Walking with Dickens – a map of the Thames.

The mist hangs above the dark water in layers of yellow and grey and all you can hear are the muffled bells of a 10 o’clock Sunday and the rhythmic splash of dipping oars.  This is the world of Dickens’ Thames – a world of prison ships and opium dens, of ferrymen and thieves, damp dark taverns and the smell of the river and fog. Follow the walking trails on my latest map (for The Literary Map Company) and experience those same watery sights and stories found in Dickens’ novels from Vauxhall Bridge in the West to Limehouse in the East.

3F328C84-9307-401D-A647-9BD0A6669711

This has been one of the most interesting map projects I’ve completed for a while – mainly because I was reminded what a great writer Dickens was. The map is dotted with paragraphs from his novels alongside vignettes from the original 19th century magazines they were published in – each text is a beautiful gem of prose. Pass the location of Old London Bridge and read about the spot where David Copperfield sat and overlooked the river there. Walk down the steps by ‘new’ London Bridge and imagine the murder of poor Nancy (from Oliver Twist). Stop for a pint at The Grapes, one of the oldest pubs in London and the probable location of a tavern mentioned in Our Mutual Friend…Perhaps you’ll even be inspired to read an entire novel by Dickens overlooking the river there…

As always, the geek in me revels in a chance to research and explore a time that isn’t my own – kind of like travelling I always think (see my last post)….. For this map, I enjoyed looking at old 19th century prints for illustration reference and washed the Thames with numerous watercraft; row boats, London barges, steamers and tall ships.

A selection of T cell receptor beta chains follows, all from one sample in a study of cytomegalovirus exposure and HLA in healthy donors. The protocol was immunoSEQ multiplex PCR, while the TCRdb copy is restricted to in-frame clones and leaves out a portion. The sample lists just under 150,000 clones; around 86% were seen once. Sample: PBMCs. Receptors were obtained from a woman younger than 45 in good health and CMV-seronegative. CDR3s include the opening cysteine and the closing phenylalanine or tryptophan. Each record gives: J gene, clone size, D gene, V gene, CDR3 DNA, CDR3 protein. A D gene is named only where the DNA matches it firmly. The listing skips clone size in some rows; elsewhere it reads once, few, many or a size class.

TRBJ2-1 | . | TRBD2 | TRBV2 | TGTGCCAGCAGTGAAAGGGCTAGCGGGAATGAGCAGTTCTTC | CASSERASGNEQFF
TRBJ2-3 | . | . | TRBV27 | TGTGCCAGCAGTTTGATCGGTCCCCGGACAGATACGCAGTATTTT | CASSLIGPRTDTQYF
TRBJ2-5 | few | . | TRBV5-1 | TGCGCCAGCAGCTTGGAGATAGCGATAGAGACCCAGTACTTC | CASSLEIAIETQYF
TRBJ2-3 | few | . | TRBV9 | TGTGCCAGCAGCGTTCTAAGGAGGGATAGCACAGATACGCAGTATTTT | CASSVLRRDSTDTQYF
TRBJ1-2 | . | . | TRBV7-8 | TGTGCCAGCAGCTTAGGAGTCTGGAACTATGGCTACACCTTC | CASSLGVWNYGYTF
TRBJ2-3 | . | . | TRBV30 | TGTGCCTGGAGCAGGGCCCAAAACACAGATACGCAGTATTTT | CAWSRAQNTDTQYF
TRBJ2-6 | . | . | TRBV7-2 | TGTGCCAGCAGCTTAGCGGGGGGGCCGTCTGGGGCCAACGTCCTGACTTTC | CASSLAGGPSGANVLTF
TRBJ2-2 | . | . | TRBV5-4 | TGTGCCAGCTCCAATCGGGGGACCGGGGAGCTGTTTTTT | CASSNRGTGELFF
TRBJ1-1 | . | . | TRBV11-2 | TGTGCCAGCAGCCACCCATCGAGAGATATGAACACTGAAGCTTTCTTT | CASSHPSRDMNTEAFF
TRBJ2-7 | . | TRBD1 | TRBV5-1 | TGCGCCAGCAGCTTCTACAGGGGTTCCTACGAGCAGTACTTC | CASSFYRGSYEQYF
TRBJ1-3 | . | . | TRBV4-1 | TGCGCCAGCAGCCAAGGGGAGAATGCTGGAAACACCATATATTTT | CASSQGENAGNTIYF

5C4D59C2-8D08-4EA4-9AC2-F2B7D21BDFB5

The map is bordered with river debris and I spent time trawling through mudlarking sites online for ideas. To clarify, mudlarks are people who scavenge the muddy river shoreline for treasures, from clay pipes to broken pots and lost jewellery. Historically it was done to survive but nowadays there is still a community who mudlark for interest.

Victorian mudlarks.

The cover itself was based on the original magazine covers from the 1830s onwards. I used the same duck egg blue and border device to hold the title text.

 

The buildings in the background on my cover were referenced from an old print of Thames dwellings – poor and damp, very different from the smart riverside residencies of today.  And those changes are forever interesting. I haven’t had a chance to walk the routes yet but when I do, the map will add a little time travelling filter to my journey. The familiar tourist boats will transform into wooden sailboats; those fancy bankside offices will return to their original warehouse states spilling out barrels and boxes and shouting men; the clear view downriver will, without doubt, be clouded with yellowish fog….

This small blue map will take me on a walk, not only along the Thames as we see it today but also along the historical Thames. And of course, it offers another dimension too. It’s a map of an imagined Thames from a very particular mind – showing us a Thames peopled with fictional characters, their voices and experiences.   In this map, we are guided along a ‘vision’ of the river by one of the most revered authors in British literature, combining huge imagination with factual geography and social comment and whose stories still culturally inform our idea of the place today.

Maps and prints are available to buy from The Literary Map Company website and select retailers.

 

2 Comments Add yours

  1. Ros Connelly says:

    Your post is a really atmospheric evocation of the river in Dickens’ time – as are your illustrations on the map: a wonderful blend of the old and new, literally and artistically reflecting the river then and now. The Literary Map Company could not be more pleased with such a beautiful artefact. Thank you Helen.

    1. Thanks Ros! It’s been a pleasure to work with you and I can’t wait to get up to London and walk the walk!

Leave a Reply

Fill in your details below or click an icon to log in:

WordPress.com Logo

You are commenting using your WordPress.com account. Log Out /  Change )

Google photo

You are commenting using your Google account. Log Out /  Change )

Twitter picture

You are commenting using your Twitter account. Log Out /  Change )

Facebook photo

You are commenting using your Facebook account. Log Out /  Change )

Connecting to %s

This site uses Akismet to reduce spam. Learn how your comment data is processed.